Today’s cabinet card is two dashing ladies with some sweet huge hats and a dash of fur at the neck.SAM_0242The seated lady has a loose short jacket, a fur stole and some lovely applique on her skirt.  The standing lady also has some fur.  She has a belt with a buckle and it appears she has a bag hanging from the belt.  She has some feathers on her hat and a Gibson Girl hair style underneath that hat.  Her sleeves are a clue that has me thinking this is a 1900-05 photo.  They are a bit fuller at the wrist where the sleeves were massive at the shoulders and fitted at the wrist in the 1890s.

The photographers stamp is a bit difficult to see in a full view of the card.SAM_0243I didn’t any information on him.  That was a dead-end. But, you can see the embossing around the photo and that is indicating the card is older than 1890.  I’d say our strongest clues are the ladies clothing and I would put them at 1900-05.

Victorian at Heart does Christmas

Last weekend, my little club ventured forth for our Christmas outing.  As usual, there were 500 photos taken, some of which you have already seen and some of which I have not yet seen myself.  I want to show you some more of the photos that I do have, but which to chose…which to chose?

We went to the Dalnavert Museum, the home of Sir Hugh John Macdonald, the son of Canada’s first Prime Minister Sir John A Macdonald.

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The reason we chose this location was it was decorated in Victorian Christmas decor and it is my favorite of our house museums! I was wearing my 1895 walking suit and Shirley also wore her 1895 outfit.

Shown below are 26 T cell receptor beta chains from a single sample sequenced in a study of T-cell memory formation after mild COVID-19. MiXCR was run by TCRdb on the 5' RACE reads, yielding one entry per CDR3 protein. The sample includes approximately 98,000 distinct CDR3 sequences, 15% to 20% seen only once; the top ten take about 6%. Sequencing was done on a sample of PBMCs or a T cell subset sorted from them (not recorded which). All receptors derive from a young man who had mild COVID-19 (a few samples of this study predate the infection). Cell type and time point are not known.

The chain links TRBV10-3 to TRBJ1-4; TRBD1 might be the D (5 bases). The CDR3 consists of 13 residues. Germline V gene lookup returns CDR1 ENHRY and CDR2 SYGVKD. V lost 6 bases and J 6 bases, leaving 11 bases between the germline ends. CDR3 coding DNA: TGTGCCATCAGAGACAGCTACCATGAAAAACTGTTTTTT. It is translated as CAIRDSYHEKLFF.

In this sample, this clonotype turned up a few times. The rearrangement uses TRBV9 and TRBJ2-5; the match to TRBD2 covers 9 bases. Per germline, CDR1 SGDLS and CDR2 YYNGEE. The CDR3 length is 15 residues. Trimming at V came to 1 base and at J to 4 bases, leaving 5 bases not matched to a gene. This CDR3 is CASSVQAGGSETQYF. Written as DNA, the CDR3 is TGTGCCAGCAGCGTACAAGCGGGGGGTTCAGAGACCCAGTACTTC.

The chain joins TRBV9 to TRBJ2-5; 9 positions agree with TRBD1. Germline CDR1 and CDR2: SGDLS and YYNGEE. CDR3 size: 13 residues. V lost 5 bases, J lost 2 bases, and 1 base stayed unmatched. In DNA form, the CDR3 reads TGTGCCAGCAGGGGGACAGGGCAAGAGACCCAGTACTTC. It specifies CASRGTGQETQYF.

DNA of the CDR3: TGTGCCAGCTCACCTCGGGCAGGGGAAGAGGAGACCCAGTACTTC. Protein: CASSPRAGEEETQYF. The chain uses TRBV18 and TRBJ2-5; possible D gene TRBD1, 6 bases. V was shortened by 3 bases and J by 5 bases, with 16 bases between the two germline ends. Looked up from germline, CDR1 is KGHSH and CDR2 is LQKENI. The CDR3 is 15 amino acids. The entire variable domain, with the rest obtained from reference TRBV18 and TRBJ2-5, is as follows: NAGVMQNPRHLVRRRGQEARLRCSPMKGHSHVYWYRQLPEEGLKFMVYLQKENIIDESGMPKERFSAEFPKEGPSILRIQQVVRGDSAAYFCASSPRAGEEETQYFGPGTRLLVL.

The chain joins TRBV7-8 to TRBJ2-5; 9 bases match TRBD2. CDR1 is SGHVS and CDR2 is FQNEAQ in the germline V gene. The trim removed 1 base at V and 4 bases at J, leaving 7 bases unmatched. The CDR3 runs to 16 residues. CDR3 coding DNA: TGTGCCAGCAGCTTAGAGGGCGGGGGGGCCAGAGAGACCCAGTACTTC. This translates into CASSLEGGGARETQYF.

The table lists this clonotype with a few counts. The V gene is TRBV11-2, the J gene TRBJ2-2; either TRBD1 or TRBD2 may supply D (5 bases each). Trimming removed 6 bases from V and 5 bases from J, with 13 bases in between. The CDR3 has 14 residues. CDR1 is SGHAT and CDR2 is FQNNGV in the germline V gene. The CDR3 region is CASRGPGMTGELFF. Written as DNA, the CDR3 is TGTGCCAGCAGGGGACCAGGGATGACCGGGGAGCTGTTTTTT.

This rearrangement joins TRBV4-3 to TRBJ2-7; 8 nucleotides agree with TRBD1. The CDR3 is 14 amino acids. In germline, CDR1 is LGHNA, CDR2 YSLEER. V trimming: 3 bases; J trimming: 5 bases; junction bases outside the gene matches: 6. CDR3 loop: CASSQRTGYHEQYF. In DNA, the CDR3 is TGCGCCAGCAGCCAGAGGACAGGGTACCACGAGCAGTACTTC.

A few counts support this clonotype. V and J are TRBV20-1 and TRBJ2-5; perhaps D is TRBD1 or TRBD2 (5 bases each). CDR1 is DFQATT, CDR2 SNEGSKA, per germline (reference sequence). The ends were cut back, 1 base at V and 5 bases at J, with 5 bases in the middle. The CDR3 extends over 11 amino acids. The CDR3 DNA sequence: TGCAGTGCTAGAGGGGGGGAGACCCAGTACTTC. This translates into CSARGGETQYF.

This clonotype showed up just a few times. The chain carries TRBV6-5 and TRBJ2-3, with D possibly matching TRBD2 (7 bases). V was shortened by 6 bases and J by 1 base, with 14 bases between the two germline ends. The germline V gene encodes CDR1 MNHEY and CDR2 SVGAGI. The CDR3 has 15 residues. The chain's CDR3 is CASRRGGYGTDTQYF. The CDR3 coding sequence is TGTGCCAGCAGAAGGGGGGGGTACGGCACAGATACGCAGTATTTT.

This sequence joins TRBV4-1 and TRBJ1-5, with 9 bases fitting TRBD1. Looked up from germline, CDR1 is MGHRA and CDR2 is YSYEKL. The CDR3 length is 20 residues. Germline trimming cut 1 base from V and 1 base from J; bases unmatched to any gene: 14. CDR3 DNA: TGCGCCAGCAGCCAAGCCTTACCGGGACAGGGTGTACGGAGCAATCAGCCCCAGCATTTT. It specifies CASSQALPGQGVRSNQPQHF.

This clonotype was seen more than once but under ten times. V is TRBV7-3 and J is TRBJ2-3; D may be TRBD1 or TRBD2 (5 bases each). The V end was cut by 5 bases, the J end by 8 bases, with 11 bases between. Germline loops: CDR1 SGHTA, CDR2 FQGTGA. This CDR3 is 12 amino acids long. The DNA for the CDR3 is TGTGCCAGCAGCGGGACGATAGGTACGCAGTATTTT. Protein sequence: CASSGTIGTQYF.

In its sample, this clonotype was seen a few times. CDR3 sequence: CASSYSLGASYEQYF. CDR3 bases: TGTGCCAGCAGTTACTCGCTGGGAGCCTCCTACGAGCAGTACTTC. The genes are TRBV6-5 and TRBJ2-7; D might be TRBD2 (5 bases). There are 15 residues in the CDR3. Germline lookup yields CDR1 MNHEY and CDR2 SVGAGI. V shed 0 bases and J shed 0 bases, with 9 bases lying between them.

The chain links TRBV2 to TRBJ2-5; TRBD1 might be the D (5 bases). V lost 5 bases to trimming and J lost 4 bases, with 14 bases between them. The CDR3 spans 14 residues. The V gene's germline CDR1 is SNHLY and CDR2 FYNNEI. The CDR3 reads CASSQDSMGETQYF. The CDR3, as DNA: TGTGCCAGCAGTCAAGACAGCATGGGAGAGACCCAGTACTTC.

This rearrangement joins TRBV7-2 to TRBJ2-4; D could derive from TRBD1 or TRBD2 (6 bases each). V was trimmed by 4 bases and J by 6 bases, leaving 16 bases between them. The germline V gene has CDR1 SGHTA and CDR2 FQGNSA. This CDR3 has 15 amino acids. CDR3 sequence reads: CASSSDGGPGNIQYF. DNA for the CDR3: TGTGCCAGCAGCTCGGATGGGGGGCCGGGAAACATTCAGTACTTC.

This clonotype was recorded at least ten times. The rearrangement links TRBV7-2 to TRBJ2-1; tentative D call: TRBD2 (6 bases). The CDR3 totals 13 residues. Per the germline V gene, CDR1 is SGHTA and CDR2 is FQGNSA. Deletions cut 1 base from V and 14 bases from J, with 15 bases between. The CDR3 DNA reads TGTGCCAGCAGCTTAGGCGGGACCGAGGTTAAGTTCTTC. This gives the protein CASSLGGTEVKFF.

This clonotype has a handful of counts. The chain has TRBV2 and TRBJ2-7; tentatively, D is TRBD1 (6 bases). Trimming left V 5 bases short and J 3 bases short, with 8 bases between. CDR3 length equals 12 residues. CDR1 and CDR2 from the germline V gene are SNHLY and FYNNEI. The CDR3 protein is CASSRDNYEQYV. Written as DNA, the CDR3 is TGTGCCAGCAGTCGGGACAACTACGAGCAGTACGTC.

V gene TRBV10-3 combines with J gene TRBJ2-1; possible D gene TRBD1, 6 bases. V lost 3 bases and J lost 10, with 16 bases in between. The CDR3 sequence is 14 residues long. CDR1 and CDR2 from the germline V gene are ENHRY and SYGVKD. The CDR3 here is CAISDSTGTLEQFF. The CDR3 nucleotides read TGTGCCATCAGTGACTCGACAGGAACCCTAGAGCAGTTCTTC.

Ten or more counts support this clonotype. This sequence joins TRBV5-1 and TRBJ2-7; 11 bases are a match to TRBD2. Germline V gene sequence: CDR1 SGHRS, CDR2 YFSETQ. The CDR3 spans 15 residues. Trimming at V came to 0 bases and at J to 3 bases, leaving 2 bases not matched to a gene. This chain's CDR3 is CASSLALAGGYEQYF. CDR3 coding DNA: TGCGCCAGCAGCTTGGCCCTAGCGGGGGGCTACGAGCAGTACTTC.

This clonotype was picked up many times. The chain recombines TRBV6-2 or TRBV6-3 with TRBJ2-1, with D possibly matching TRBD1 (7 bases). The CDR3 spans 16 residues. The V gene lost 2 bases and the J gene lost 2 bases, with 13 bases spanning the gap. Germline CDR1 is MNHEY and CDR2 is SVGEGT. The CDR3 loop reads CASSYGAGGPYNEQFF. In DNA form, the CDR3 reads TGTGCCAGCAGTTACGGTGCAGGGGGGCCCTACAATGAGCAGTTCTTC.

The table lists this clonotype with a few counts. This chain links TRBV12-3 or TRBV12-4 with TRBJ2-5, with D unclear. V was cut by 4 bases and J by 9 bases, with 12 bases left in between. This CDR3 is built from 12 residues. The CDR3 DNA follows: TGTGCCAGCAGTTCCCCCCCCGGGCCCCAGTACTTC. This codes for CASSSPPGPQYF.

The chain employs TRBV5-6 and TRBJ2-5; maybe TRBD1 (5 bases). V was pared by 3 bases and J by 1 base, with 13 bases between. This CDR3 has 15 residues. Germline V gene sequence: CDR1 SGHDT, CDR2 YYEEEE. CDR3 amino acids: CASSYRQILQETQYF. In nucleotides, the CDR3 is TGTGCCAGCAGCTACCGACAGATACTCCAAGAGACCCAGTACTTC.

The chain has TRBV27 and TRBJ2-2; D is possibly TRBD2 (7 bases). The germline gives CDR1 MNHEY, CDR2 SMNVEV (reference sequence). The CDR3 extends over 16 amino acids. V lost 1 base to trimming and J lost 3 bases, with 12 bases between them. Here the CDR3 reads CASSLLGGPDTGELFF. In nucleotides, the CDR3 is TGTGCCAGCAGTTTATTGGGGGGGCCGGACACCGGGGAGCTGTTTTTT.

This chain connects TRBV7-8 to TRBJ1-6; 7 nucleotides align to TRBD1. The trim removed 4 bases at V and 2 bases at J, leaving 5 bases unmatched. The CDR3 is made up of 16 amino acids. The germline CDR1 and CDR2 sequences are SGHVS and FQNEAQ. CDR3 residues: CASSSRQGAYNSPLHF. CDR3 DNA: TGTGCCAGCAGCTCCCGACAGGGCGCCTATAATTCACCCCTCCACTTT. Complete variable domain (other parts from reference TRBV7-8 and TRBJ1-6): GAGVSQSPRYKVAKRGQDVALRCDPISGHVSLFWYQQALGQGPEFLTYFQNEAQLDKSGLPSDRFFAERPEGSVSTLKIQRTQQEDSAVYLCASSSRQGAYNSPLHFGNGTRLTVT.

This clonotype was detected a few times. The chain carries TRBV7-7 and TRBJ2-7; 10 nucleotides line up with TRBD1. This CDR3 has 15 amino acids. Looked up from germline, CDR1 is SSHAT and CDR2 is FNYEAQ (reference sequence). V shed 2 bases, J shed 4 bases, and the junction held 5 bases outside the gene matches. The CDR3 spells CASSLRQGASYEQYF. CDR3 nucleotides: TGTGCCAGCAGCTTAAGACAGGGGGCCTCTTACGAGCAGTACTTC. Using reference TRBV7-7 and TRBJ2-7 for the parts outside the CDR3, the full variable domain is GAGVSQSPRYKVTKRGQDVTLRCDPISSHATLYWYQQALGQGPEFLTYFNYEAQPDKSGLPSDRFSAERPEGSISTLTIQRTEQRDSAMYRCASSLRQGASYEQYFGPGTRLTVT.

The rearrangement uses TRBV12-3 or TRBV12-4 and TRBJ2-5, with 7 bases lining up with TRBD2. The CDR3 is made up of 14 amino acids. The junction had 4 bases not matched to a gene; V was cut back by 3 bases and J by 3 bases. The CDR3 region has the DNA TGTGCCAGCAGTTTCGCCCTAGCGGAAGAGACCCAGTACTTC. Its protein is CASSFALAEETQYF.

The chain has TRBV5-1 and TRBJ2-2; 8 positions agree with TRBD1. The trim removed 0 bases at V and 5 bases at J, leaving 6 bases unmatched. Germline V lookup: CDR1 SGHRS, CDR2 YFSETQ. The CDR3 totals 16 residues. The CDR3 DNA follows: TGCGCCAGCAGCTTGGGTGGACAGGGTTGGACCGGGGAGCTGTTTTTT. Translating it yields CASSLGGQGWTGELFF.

This photo was taken in the hall way of the upper floor.

This photo was taken in the hall way of the upper floor.

Shirley dressed up our co-worker in one of her outfits.  (This co-worker needs a stage name.  I will call her Coco Worker.)  Coco was wearing Shirley’s 1885 outfit.  The house was built in 1895 so our story is that Coco is a poor relation who was wearing a hand me down.  In order to make the silhouette of the dress more in style with the 1890s, Coco left off the bustle that originally came with the dress.  This is my favorite photo taken of Coco that day.  She is looking in the mirror of the front vestibule.front door mirror - Copy

We also met up with the MacLeods.  (I need to come up with first names to go with their made up last name.  Let’s see…Christopher and….ummm….Amanda MacLeod…there we go!)  Christopher is lucky.  His usual ensemble fits in just about any Victorian era.  Most of his outfit is actual Victorian pieces, with the jacket belonging to someone of some importance to Winnipeg but for the life of me I can’t remember who.

Chistopher is checking out the grammaphone.

Christopher is checking out the gramophone.

Amanda is looking lovely in purple.  She rented her dress and hat from a place that has an assortment of dresses that are of various ages.

Amanda and I are sitting in the window bench at the top of the main stairs.  The stain glass is lovely!

Amanda and I are sitting in the window bench at the top of the main stairs. The stain glass is lovely!

About half way through our photo shoot hour, I removed my hat and jacket because I was  a) getting hot, b) wanting to look the part of the lady of the house entertaining her guests and c) showing the versatility of this outfit as far as costume flexibility?  And the answer is “a”.